recognised by New Zealand Law. Richard has served with distinction on the Auckland, Wellington and Otago District Law
Richard has worked tirelessly as a member of the Anglican Church – using his legal skills to draft constitutions for the
Church. Richard said of this work: “It is a privilege, a different world which has called on all my skills. It has also
tested the things I hold sacred in the Church – its tolerance, its emphasis on the direct access of the people to their God,
its distrust of doctrinal extravagance and of oversimplified fundamentalist thought. I see these values in my churchgoing,
and in the way I have lived my life. I still carry them close to my heart.”
Richard is survived by his wife of 44 years Kensie, and family Alister, Pip, Greg, Rachel, Mike, Ashley, Callum, Kearne,
Jack and Tom.
Reproduced with the permission of
Professor Mark Henaghan
Dean of Law
Faculty of Law
University of Otago
Richard's name remains on the Richard Sutton Junior Championship Cup and the Richard Sutton Cup, our Grand Prix Swiss Rapid
See "Games 2010" for a brilliant game 01/01/1962 A Feneridis vs R Sutton 0-1
See "Games 2010" for a brilliant game 01/01/1980 R Sutton vs P Stuart 1-0
See "Games 2010" for a brilliant game 01/01/1980 R Sutton vs L Cornford 1-0
See the "About Us" page for more.
Clive Wilson, an active and founding member of our Club since 1976 passed away on Friday 21st November 2008
at the South Auckland Hospice after fighting a brave battle with cancer. Clive loved the game of chess and was very sad when
he became too sick to play. His name is on a number of chess trophies. He is survived by his wife Patricia Wilson, children
Andrew Wilson, Ian Wilson, and Anne Wilkins, and grandchildren.
Clive and Patricia married in 1961. In the mid 1970s they and their young children immigrated from England, in answer to New
Zealand's need for qualified teachers. Clive was a science teacher with not one, but three degrees, and taught at various
schools in Auckland. He is remembered as a teacher that made the subject come alive. He was also a teacher to his children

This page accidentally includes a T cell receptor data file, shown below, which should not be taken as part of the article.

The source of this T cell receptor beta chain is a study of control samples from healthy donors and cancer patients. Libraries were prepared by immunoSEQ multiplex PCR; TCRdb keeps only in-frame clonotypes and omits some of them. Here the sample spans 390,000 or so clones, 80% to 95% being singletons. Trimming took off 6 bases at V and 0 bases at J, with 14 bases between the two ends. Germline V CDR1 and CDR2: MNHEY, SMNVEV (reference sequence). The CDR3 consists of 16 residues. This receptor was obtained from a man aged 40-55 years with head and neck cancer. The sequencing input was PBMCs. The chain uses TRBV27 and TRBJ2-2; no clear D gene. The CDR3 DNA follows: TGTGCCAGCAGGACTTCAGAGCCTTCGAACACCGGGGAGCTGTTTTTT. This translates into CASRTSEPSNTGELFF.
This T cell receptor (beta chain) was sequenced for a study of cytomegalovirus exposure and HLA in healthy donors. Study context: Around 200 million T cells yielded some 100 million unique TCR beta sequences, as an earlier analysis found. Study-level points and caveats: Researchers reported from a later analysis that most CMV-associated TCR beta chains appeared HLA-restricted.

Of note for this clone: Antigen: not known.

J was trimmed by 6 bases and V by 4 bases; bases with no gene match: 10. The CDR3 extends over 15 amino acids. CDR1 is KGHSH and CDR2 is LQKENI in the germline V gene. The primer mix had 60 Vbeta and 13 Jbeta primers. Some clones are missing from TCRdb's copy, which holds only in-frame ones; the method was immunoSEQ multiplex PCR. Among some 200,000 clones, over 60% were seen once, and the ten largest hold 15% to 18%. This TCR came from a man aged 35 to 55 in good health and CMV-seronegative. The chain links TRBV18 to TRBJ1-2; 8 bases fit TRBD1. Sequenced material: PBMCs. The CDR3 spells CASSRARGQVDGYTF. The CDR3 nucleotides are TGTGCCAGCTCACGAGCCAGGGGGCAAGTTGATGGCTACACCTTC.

and grandchildren, investing his time in their futures. He was a family man. He set up a chess club in every school he
taught at. He was an avid collector of rocks, and a regular visitor of Crystal Mountain in Swanson. He was a good swimmer.
And he had a great sense of humour. When Anne asked her 4 year old what was the thing he most liked about Granddad, he said
"I liked him when he was alive!" He will be sorely missed by all.
See "Games2008" for a brilliant game 01/01/1990 C Wilson vs A Dunn 1-0
Paul Spiller 25/01/08 Rapidplay winner Herman van Riemsdijk Jim Benson
of Brazil being congratulated by New Zealand New Zealand Chess
Chess Federation President Paul Spiller Federation Patron
Photo by Wayne Martin Photo by Helen Milligan Photo by Tony Booth
Paul Spiller is owner of
Spiller's Hammer Hardware in Howick, and supplier of batteries for our chess clocks!
Paul Spiller, stalwart of the Howick-Pakuranga Chess Club, was elected as the President of the New Zealand Chess Federation
at the Annual General Meeting on 19th January 2008. Jim Benson, another longstanding Club member, was elected the Patron.
This is a double-first for our Club.
Paul says he hopes to continue developing New Zealand chess juniors and to gain more government recognition for the game,
which is associated with the New Zealand Olympic Committee but receives no government funding.
He will also help organise around 25 chess events to be held in New Zealand each year, including international competitions.